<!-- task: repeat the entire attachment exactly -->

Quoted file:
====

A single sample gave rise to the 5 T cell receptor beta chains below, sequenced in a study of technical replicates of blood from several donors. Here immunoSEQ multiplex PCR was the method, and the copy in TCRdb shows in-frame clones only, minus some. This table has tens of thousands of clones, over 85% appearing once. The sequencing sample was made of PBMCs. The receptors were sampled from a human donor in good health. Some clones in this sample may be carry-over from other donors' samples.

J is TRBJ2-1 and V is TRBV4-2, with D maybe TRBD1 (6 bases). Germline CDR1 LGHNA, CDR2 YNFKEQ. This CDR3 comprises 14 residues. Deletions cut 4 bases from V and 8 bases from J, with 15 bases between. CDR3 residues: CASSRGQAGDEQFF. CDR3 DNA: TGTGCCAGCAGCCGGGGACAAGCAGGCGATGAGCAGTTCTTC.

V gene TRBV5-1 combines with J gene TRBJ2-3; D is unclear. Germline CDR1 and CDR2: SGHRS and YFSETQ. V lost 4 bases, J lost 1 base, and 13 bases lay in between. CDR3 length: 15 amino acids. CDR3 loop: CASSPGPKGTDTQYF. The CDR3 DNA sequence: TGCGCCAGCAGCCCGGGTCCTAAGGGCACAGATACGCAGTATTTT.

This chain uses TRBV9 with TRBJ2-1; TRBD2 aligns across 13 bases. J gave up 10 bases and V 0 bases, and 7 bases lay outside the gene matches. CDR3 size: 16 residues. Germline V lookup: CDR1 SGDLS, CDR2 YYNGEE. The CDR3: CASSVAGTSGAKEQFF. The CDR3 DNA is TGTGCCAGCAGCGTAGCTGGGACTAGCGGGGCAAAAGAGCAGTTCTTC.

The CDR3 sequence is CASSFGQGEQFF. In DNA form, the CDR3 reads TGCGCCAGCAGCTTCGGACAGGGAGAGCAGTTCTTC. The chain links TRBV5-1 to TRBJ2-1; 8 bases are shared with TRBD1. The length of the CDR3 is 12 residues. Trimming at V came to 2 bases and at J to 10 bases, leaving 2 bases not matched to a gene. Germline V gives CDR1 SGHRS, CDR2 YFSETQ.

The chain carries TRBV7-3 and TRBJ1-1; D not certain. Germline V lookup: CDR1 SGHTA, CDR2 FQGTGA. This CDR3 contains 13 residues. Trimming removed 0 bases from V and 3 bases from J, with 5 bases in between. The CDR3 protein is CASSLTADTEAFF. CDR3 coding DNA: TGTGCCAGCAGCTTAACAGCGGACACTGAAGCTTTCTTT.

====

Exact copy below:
A single sample gave rise to the 5 T cell receptor beta chains below, sequenced in a study of technical replicates of blood from several donors. Here immunoSEQ multiplex PCR was the method, and the copy in TCRdb shows in-frame clones only, minus some. This table has tens of thousands of clones, over 85% appearing once. The sequencing sample was made of PBMCs. The receptors were sampled from a human donor in good health. Some clones in this sample may be carry-over from other donors' samples.

J is TRBJ2-1 and V is TRBV4-2, with D maybe TRBD1 (6 bases). Germline CDR1 LGHNA, CDR2 YNFKEQ. This CDR3 comprises 14 residues. Deletions cut 4 bases from V and 8 bases from J, with 15 bases between. CDR3 residues: CASSRGQAGDEQFF. CDR3 DNA: TGTGCCAGCAGCCGGGGACAAGCAGGCGATGAGCAGTTCTTC.

V gene TRBV5-1 combines with J gene TRBJ2-3; D is unclear. Germline CDR1 and CDR2: SGHRS and YFSETQ. V lost 4 bases, J lost 1 base, and 13 bases lay in between. CDR3 length: 15 amino acids. CDR3 loop: CASSPGPKGTDTQYF. The CDR3 DNA sequence: TGCGCCAGCAGCCCGGGTCCTAAGGGCACAGATACGCAGTATTTT.

This chain uses TRBV9 with TRBJ2-1; TRBD2 aligns across 13 bases. J gave up 10 bases and V 0 bases, and 7 bases lay outside the gene matches. CDR3 size: 16 residues. Germline V lookup: CDR1 SGDLS, CDR2 YYNGEE. The CDR3: CASSVAGTSGAKEQFF. The CDR3 DNA is TGTGCCAGCAGCGTAGCTGGGACTAGCGGGGCAAAAGAGCAGTTCTTC.

The CDR3 sequence is CASSFGQGEQFF. In DNA form, the CDR3 reads TGCGCCAGCAGCTTCGGACAGGGAGAGCAGTTCTTC. The chain links TRBV5-1 to TRBJ2-1; 8 bases are shared with TRBD1. The length of the CDR3 is 12 residues. Trimming at V came to 2 bases and at J to 10 bases, leaving 2 bases not matched to a gene. Germline V gives CDR1 SGHRS, CDR2 YFSETQ.

The chain carries TRBV7-3 and TRBJ1-1; D not certain. Germline V lookup: CDR1 SGHTA, CDR2 FQGTGA. This CDR3 contains 13 residues. Trimming removed 0 bases from V and 3 bases from J, with 5 bases in between. The CDR3 protein is CASSLTADTEAFF. CDR3 coding DNA: TGTGCCAGCAGCTTAACAGCGGACACTGAAGCTTTCTTT.